Haunted by a harrowing past and faced with an uncertain future, Gholam gets involved with stranger’s demons to balance his own; but this time following it through to the decisive end.
Gholam is a slow but a powerful film whose pace extenuates every moment. Full of uncertain but timely reveals, Gholam is a beautiful reflection of hidden pasts and an inescapable sense of justice. Unable to separate himself from the conflicts in his past, Gholam begins a new fight in the present. Gholam excels at keeping the viewer in the dark while giving them just enough to keep them excited.
Shahab Hosseni does a fantastic job of displaying an unrelenting personal pride coupled perfectly with inner conflict and restraint. Unlike your typical Hollywood hero, Gholam approaches his mission with reservation and with an introspective outlook that is unique and incredible to watch. There are times where the low budget quality and occasional amateur acting shows up, especially in a pub scene towards the end of the film which feels more village hall than silver screen, but overall Golam is fantastic piece of film.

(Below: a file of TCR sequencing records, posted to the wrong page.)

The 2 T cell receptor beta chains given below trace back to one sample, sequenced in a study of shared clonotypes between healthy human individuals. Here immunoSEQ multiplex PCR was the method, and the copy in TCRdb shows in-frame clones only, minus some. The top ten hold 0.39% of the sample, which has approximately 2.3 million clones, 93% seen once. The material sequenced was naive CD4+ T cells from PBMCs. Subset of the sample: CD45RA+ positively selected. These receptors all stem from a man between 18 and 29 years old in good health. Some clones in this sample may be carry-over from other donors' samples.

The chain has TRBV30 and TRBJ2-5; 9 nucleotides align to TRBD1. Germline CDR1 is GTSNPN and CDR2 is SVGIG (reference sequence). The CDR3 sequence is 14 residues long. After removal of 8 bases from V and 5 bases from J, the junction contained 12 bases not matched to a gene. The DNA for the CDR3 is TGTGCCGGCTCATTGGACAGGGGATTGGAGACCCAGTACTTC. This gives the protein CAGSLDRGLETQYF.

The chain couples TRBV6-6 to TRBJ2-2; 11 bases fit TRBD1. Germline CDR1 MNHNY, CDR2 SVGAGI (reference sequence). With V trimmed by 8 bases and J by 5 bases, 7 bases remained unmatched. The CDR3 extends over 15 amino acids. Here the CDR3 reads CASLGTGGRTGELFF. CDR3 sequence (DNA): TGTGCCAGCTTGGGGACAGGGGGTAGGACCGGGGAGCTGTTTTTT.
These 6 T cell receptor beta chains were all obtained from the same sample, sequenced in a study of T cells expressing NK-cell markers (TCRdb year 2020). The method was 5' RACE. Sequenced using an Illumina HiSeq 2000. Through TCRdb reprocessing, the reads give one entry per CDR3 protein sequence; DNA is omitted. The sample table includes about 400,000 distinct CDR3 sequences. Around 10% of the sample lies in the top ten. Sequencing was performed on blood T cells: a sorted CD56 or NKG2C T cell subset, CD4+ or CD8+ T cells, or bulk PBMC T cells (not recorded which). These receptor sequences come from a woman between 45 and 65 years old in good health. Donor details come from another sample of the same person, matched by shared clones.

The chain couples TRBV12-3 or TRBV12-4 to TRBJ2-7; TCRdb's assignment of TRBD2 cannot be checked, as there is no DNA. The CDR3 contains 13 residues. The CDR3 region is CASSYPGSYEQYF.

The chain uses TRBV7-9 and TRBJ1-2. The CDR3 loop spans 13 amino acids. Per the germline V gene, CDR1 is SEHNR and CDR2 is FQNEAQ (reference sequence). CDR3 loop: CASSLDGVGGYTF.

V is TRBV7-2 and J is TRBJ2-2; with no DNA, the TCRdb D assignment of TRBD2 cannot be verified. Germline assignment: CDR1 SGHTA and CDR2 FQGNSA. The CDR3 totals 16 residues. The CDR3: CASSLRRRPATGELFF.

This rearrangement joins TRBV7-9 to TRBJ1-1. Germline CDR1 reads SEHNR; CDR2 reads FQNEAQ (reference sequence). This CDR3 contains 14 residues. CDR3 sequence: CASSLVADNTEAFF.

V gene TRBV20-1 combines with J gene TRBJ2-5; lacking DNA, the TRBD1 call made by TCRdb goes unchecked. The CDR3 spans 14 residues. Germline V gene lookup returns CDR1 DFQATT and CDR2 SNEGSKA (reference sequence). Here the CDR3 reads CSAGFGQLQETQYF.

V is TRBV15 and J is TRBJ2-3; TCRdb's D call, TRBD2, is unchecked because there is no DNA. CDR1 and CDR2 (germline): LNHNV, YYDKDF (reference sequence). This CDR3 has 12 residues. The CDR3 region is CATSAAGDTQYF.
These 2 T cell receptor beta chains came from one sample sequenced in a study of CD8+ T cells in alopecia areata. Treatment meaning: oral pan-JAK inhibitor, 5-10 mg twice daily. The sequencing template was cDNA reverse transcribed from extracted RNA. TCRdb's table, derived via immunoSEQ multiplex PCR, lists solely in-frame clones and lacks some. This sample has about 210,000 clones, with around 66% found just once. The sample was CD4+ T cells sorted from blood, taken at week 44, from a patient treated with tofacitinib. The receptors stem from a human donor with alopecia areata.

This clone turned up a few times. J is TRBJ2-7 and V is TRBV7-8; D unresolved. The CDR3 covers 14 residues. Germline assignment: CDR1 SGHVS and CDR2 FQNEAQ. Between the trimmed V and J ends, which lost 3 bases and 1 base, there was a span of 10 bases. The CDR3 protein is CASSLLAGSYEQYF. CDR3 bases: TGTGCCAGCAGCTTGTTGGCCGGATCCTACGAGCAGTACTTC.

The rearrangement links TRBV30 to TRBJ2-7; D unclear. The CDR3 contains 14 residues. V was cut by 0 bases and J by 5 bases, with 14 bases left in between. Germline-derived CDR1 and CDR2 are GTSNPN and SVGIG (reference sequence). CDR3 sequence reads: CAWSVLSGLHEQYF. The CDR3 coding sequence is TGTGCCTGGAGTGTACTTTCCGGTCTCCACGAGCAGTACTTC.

Gholam’s character is such that there’s little dialogue throughout the film, but what is said is always poignant and full of thought. At times it’s poetry, which makes a film that could potentially drag intriguing from beginning to end.
I would invite all cinema lovers looking for a revenge thriller find a way to watch Gholam. It may be taken in slow-mo, but it works.
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